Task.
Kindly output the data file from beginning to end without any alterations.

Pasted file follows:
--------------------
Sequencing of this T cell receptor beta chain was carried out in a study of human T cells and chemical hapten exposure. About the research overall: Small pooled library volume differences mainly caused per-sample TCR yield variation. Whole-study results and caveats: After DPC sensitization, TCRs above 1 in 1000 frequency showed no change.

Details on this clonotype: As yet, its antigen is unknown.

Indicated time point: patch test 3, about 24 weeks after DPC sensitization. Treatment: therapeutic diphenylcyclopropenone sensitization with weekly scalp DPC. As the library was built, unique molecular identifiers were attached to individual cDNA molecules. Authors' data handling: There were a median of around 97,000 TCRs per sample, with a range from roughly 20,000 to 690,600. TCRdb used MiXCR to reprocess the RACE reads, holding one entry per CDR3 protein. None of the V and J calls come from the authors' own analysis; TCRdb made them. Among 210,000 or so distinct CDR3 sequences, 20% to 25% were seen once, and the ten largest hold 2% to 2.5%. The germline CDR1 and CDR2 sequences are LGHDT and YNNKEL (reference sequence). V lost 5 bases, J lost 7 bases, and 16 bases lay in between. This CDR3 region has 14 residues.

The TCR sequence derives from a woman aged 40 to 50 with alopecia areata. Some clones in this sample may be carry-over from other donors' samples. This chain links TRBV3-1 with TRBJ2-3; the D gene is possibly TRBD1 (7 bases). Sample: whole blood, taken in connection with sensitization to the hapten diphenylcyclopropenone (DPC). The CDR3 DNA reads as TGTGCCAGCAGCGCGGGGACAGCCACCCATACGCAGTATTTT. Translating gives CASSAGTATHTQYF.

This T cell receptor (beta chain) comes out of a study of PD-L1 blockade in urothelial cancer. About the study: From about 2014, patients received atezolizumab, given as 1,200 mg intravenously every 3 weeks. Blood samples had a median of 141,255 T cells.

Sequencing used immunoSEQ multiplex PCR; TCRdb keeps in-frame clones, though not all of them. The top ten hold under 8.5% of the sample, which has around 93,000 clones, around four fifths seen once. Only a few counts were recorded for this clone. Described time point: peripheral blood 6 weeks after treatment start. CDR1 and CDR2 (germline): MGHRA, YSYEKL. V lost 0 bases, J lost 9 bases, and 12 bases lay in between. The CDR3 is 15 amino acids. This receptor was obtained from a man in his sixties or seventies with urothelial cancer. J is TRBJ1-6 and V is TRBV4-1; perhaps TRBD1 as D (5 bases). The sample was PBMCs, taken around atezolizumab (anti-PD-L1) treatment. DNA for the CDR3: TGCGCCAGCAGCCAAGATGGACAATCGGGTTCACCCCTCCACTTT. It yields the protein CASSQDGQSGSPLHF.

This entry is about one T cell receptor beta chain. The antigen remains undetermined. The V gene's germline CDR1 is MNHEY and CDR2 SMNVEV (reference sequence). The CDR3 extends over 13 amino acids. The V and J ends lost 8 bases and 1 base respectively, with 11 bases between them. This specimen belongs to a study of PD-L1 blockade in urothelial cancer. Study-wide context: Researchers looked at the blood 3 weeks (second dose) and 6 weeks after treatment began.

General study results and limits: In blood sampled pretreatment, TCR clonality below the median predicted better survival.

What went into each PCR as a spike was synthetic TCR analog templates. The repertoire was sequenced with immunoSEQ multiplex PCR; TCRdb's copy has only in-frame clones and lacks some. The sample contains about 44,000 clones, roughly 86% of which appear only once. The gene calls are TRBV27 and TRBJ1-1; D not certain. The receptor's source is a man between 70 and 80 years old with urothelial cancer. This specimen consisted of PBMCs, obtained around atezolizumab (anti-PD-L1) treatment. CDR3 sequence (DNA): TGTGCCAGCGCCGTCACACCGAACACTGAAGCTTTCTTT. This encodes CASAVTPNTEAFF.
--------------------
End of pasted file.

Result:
Sequencing of this T cell receptor beta chain was carried out in a study of human T cells and chemical hapten exposure. About the research overall: Small pooled library volume differences mainly caused per-sample TCR yield variation. Whole-study results and caveats: After DPC sensitization, TCRs above 1 in 1000 frequency showed no change.

Details on this clonotype: As yet, its antigen is unknown.

Indicated time point: patch test 3, about 24 weeks after DPC sensitization. Treatment: therapeutic diphenylcyclopropenone sensitization with weekly scalp DPC. As the library was built, unique molecular identifiers were attached to individual cDNA molecules. Authors' data handling: There were a median of around 97,000 TCRs per sample, with a range from roughly 20,000 to 690,600. TCRdb used MiXCR to reprocess the RACE reads, holding one entry per CDR3 protein. None of the V and J calls come from the authors' own analysis; TCRdb made them. Among 210,000 or so distinct CDR3 sequences, 20% to 25% were seen once, and the ten largest hold 2% to 2.5%. The germline CDR1 and CDR2 sequences are LGHDT and YNNKEL (reference sequence). V lost 5 bases, J lost 7 bases, and 16 bases lay in between. This CDR3 region has 14 residues.

The TCR sequence derives from a woman aged 40 to 50 with alopecia areata. Some clones in this sample may be carry-over from other donors' samples. This chain links TRBV3-1 with TRBJ2-3; the D gene is possibly TRBD1 (7 bases). Sample: whole blood, taken in connection with sensitization to the hapten diphenylcyclopropenone (DPC). The CDR3 DNA reads as TGTGCCAGCAGCGCGGGGACAGCCACCCATACGCAGTATTTT. Translating gives CASSAGTATHTQYF.

This T cell receptor (beta chain) comes out of a study of PD-L1 blockade in urothelial cancer. About the study: From about 2014, patients received atezolizumab, given as 1,200 mg intravenously every 3 weeks. Blood samples had a median of 141,255 T cells.

Sequencing used immunoSEQ multiplex PCR; TCRdb keeps in-frame clones, though not all of them. The top ten hold under 8.5% of the sample, which has around 93,000 clones, around four fifths seen once. Only a few counts were recorded for this clone. Described time point: peripheral blood 6 weeks after treatment start. CDR1 and CDR2 (germline): MGHRA, YSYEKL. V lost 0 bases, J lost 9 bases, and 12 bases lay in between. The CDR3 is 15 amino acids. This receptor was obtained from a man in his sixties or seventies with urothelial cancer. J is TRBJ1-6 and V is TRBV4-1; perhaps TRBD1 as D (5 bases). The sample was PBMCs, taken around atezolizumab (anti-PD-L1) treatment. DNA for the CDR3: TGCGCCAGCAGCCAAGATGGACAATCGGGTTCACCCCTCCACTTT. It yields the protein CASSQDGQSGSPLHF.

This entry is about one T cell receptor beta chain. The antigen remains undetermined. The V gene's germline CDR1 is MNHEY and CDR2 SMNVEV (reference sequence). The CDR3 extends over 13 amino acids. The V and J ends lost 8 bases and 1 base respectively, with 11 bases between them. This specimen belongs to a study of PD-L1 blockade in urothelial cancer. Study-wide context: Researchers looked at the blood 3 weeks (second dose) and 6 weeks after treatment began.

General study results and limits: In blood sampled pretreatment, TCR clonality below the median predicted better survival.

What went into each PCR as a spike was synthetic TCR analog templates. The repertoire was sequenced with immunoSEQ multiplex PCR; TCRdb's copy has only in-frame clones and lacks some. The sample contains about 44,000 clones, roughly 86% of which appear only once. The gene calls are TRBV27 and TRBJ1-1; D not certain. The receptor's source is a man between 70 and 80 years old with urothelial cancer. This specimen consisted of PBMCs, obtained around atezolizumab (anti-PD-L1) treatment. CDR3 sequence (DNA): TGTGCCAGCGCCGTCACACCGAACACTGAAGCTTTCTTT. This encodes CASAVTPNTEAFF.